There are a myriad of qualities that form effective leadership. It may never be agreed upon whether leadership arises from a set of innate characteristics ("leaders are born") or, rather, from observable actions ("leaders are made"). Some basic leadership qualities, however, seem almost universal, no matter the leader or type of group they head: Good communication skills, the ability to constructively deal with a variety of personalities, and the mental toughness to shoulder responsibility and weather criticism. Certain personality traits are also required, such as, having a sense of humor, trustworthiness and general good people skills. The traits of a good leader, and the common thread in any leadership model, is that the traits of a leader are the product of one of three broad bases of knowledge: First, knowledge of the group; next, knowledge of the goals of the group; and finally, and perhaps the most important, the leader's knowledge of his or her self.
"Leaders must have knowledge of the group's members (Happy Atom, 2003). There's no way a leader can get a team to work together without first learning how to work with each person as an individual. Leadership is a one-on-one sport". In any group, all of the members have different personality traits, job skills, and opinions that they bring to the table. While it is the responsibility of each team member to contribute to the common goals of the team, it is the leader's task to assess the strengths, and weaknesses of each member to see how they would best contribute to the goals at hand. An effective group leader will take time to learn about each individual, in an effort to maximize each member's contribution to the group. Being an active contributor to the group's goals allows each member to experience a genuine sense of accomplishment when they are able to use their talents, as well as respect toward their leader for respecting them and recognizing their abilities. This element of respect is important, even more so than group members liking their leader: It isn't important that people like you. It's important that they respect you. They may like you but not follow you. If they respect you, they'll follow you, even if perhaps they don't like you." (Smith 1996)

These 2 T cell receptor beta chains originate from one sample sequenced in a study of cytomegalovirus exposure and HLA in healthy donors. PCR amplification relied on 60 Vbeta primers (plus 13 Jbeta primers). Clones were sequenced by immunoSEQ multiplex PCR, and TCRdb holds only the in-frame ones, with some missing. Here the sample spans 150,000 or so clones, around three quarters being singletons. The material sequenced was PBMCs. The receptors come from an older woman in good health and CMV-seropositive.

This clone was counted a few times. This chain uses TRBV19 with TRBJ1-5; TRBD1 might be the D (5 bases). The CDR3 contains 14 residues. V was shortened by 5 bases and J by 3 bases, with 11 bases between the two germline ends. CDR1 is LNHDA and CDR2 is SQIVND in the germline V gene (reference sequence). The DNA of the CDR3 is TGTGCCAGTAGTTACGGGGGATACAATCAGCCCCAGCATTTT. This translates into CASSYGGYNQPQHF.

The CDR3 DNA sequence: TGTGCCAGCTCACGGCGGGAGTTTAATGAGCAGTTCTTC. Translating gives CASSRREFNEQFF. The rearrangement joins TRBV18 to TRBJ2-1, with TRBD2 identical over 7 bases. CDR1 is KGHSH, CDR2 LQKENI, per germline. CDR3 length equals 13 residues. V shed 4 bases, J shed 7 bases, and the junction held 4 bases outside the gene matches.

Closely related to the idea of knowing one's team well, is to know the goals of the team. All groups have common goals they set out to achieve; this is the purpose of a collective effort rather than a solitary one. The effective leader must have a clear sense of these goals and what is expected of the team. If the goals are not clear, the team leader is responsible for clarifying the goals in order to give the rest of the team direction. Once the goals are clear or agreed upon, the group can then focus on formulating a plan of action to attain these goals. Leaders often utilize methodologies such as brainstorming to help a group gather ideas. Leaders have the responsibility of being able to prioritize group goals and organize methods to attain them once a group process, such as brainstorming, has occurred. With so many potential ideas, suggestions, and solutions being offered up by the group, the leader must maintain focus in order to prioritize what needs the most immediate attention (Aldrich 2003). Leaders constantly feel the thrill of the challenge to achieve goals. They must operate with a "constructive spirit of discontent" to constantly elicit new ideas and fresh perspectives from the rest of the group. (Smith, 1996)
Finally, and the key to the success of any individual, leader or otherwise, is a strong understanding of who he or she is. Self-knowledge, especially in terms of personality strengths and weaknesses is essential. A group leader must be thick-skinned and mentally tough. He must be willing to criticize and be criticized without becoming discouraged. A group leader must have the respect of his or her peers (Smith, 1996). Smith goes on to say, "Peer respect doesn't reveal ability, but it...
References: Leading Teams -effective team leadership. (2002). Retrieved September 23, 2003 from www.happyatom.co.uk.com
Smith, F. (1996). Leadership Qualities. LEADERSHIP JOURNAL, XVIII, Page 30.
Aldrich, C. (2003). Power, balance, tension cited as leadership qualities, Issue 3110,4. Retrieved September 20, 2003, from EBSCO Host Research Databases.
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